Style and Technique

(Comprehensive Guide to Short Stories, Critical Edition)

“The Faces of Blood Kindred,” in spite of being fairly specifically located in time and space, has a mythic quality. The quiet voice of the omniscient narrator, the namelessness of the “cousin,” the phrase “blood kindred,” and the “unnamed” city, all serve to give this story a universal dimension. The experiences of the cousin speak to all people who have questioned the unfairness of life and striven to help their fellowmen.

One of Goyen’s characteristic techniques is evident in this tale. Although he focuses on particular figures, here James and the cousin, Goyen makes one aware of the rich texture of life around these central figures that both frames and shapes them. It is as if there were a baroque symphony playing quietly in the background and a romantic concerto based on the same basic themes and motifs playing in the foreground. The music is communal, even universal; the symphony never ceases though particular melodies may fade into silence.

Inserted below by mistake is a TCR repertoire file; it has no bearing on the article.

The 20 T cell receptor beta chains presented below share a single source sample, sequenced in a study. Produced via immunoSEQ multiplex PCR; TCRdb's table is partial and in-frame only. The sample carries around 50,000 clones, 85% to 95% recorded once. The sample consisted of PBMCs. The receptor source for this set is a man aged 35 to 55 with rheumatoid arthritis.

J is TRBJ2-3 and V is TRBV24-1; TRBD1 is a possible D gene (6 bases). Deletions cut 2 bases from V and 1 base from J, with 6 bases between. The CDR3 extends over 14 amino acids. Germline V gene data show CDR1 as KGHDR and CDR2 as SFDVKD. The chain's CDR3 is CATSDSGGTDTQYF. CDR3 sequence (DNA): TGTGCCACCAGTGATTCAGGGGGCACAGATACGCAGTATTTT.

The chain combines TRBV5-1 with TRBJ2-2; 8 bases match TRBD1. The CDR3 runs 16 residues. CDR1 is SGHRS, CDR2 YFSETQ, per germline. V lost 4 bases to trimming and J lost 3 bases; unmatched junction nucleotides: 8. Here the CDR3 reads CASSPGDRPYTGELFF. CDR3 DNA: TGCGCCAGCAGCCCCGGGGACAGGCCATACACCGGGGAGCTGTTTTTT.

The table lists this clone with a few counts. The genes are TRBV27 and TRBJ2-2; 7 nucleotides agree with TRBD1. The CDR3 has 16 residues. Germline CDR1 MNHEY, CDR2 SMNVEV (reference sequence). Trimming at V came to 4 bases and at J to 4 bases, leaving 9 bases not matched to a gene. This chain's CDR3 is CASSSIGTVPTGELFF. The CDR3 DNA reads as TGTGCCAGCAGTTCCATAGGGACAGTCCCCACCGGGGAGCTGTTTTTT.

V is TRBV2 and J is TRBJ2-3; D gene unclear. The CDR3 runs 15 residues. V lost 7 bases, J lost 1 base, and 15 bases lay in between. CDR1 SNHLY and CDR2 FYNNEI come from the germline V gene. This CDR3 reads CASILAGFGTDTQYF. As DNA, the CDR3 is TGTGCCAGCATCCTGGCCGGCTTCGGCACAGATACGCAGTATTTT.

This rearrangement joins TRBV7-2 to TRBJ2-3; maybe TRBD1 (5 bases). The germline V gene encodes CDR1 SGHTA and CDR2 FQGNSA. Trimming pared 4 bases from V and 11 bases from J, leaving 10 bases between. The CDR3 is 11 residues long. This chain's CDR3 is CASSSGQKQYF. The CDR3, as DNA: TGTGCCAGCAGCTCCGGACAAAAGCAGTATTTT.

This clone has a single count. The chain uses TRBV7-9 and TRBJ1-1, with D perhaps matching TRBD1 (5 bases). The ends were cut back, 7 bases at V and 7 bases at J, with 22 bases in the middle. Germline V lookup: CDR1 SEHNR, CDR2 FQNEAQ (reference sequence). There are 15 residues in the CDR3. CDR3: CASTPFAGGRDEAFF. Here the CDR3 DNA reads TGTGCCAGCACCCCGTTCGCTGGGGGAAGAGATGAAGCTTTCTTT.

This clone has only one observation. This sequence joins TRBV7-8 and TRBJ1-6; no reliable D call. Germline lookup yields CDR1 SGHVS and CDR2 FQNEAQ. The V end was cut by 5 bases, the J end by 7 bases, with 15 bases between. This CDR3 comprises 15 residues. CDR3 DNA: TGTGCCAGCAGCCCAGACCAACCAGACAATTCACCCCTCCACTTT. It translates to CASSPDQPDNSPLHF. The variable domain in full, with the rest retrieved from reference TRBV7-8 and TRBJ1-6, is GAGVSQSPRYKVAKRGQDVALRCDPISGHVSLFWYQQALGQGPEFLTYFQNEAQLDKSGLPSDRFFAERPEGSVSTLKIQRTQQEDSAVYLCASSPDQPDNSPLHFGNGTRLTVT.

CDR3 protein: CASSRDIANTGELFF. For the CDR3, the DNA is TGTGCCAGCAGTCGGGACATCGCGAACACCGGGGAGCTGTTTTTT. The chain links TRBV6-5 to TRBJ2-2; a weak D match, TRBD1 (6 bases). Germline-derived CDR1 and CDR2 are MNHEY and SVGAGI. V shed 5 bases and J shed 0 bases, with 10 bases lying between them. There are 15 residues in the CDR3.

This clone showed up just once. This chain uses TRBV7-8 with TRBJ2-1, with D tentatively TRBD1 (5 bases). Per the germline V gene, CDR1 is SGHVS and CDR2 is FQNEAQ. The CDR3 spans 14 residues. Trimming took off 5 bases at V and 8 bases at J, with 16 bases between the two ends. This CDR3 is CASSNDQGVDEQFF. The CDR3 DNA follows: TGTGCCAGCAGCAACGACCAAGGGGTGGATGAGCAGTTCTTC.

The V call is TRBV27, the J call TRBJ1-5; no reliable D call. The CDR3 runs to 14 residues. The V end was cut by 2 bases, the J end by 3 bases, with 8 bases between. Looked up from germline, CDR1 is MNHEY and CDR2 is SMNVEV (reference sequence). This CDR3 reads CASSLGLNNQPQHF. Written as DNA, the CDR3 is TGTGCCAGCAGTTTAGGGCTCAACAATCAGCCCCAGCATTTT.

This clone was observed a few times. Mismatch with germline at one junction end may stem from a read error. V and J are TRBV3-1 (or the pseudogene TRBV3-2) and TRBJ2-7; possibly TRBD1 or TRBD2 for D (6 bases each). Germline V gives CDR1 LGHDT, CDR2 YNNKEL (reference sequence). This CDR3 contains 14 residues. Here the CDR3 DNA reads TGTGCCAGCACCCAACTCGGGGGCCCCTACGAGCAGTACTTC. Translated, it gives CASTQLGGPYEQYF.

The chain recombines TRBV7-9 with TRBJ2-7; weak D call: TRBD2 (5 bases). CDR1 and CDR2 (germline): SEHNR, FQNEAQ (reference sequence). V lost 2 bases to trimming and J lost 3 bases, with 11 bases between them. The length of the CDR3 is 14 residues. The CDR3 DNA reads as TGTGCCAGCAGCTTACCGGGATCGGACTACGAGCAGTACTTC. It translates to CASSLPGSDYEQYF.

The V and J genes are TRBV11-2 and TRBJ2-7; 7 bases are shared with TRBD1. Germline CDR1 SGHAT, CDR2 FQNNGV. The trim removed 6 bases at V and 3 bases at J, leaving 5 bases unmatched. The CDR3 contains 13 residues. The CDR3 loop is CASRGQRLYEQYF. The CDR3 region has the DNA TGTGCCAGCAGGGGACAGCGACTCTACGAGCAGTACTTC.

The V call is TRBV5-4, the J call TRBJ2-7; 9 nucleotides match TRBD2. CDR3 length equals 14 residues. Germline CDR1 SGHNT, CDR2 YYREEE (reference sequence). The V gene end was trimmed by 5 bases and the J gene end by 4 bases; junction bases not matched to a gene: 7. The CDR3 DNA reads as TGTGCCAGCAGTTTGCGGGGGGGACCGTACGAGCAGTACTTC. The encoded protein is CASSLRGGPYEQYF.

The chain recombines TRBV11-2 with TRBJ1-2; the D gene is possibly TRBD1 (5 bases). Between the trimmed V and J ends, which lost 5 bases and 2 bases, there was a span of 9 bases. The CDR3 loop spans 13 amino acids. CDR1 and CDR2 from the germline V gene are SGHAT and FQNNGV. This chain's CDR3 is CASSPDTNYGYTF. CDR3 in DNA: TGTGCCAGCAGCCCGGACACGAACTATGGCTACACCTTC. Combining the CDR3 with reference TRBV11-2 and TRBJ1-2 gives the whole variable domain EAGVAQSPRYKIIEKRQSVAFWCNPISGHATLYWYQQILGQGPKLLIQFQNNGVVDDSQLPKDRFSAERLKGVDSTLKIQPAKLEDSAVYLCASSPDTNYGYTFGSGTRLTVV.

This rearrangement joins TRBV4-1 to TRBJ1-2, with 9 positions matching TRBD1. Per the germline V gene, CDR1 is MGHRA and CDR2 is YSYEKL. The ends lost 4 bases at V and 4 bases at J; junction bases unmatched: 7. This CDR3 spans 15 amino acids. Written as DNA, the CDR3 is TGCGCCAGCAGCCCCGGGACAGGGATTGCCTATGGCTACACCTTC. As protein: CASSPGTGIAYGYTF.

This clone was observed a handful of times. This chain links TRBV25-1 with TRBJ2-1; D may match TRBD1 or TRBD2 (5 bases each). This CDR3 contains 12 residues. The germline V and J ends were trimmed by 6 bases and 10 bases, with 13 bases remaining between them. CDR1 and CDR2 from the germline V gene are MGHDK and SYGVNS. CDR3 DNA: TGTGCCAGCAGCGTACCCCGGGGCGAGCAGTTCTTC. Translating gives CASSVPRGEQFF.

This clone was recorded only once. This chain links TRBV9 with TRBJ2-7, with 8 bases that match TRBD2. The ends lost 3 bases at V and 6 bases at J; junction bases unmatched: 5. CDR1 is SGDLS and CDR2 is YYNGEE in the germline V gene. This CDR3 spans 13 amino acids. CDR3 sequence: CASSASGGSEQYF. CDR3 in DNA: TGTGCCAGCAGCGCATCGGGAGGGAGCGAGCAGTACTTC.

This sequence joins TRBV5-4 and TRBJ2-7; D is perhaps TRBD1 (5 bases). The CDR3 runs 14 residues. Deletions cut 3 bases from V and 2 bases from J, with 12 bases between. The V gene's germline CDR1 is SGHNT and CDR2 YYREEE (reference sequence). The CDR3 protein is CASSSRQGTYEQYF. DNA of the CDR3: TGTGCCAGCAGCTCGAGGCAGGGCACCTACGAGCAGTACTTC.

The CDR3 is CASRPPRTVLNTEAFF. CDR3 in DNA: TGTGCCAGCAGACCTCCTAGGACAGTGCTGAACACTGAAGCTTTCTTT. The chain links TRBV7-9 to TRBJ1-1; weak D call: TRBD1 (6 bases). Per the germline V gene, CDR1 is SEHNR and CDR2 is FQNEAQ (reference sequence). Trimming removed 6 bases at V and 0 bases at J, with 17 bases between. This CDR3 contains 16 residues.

Many of Goyen’s stories, like “The Faces of Blood Kindred,” do not conclude in a conventional sense; they simply end. Like music, they are not quite understandable. One is left with a sense of melancholy, perhaps a sense of longing. Goyen does not believe in simple and complete resolutions. The cousin faces deeper and more perplexing questions at the close of the story than he did as a child.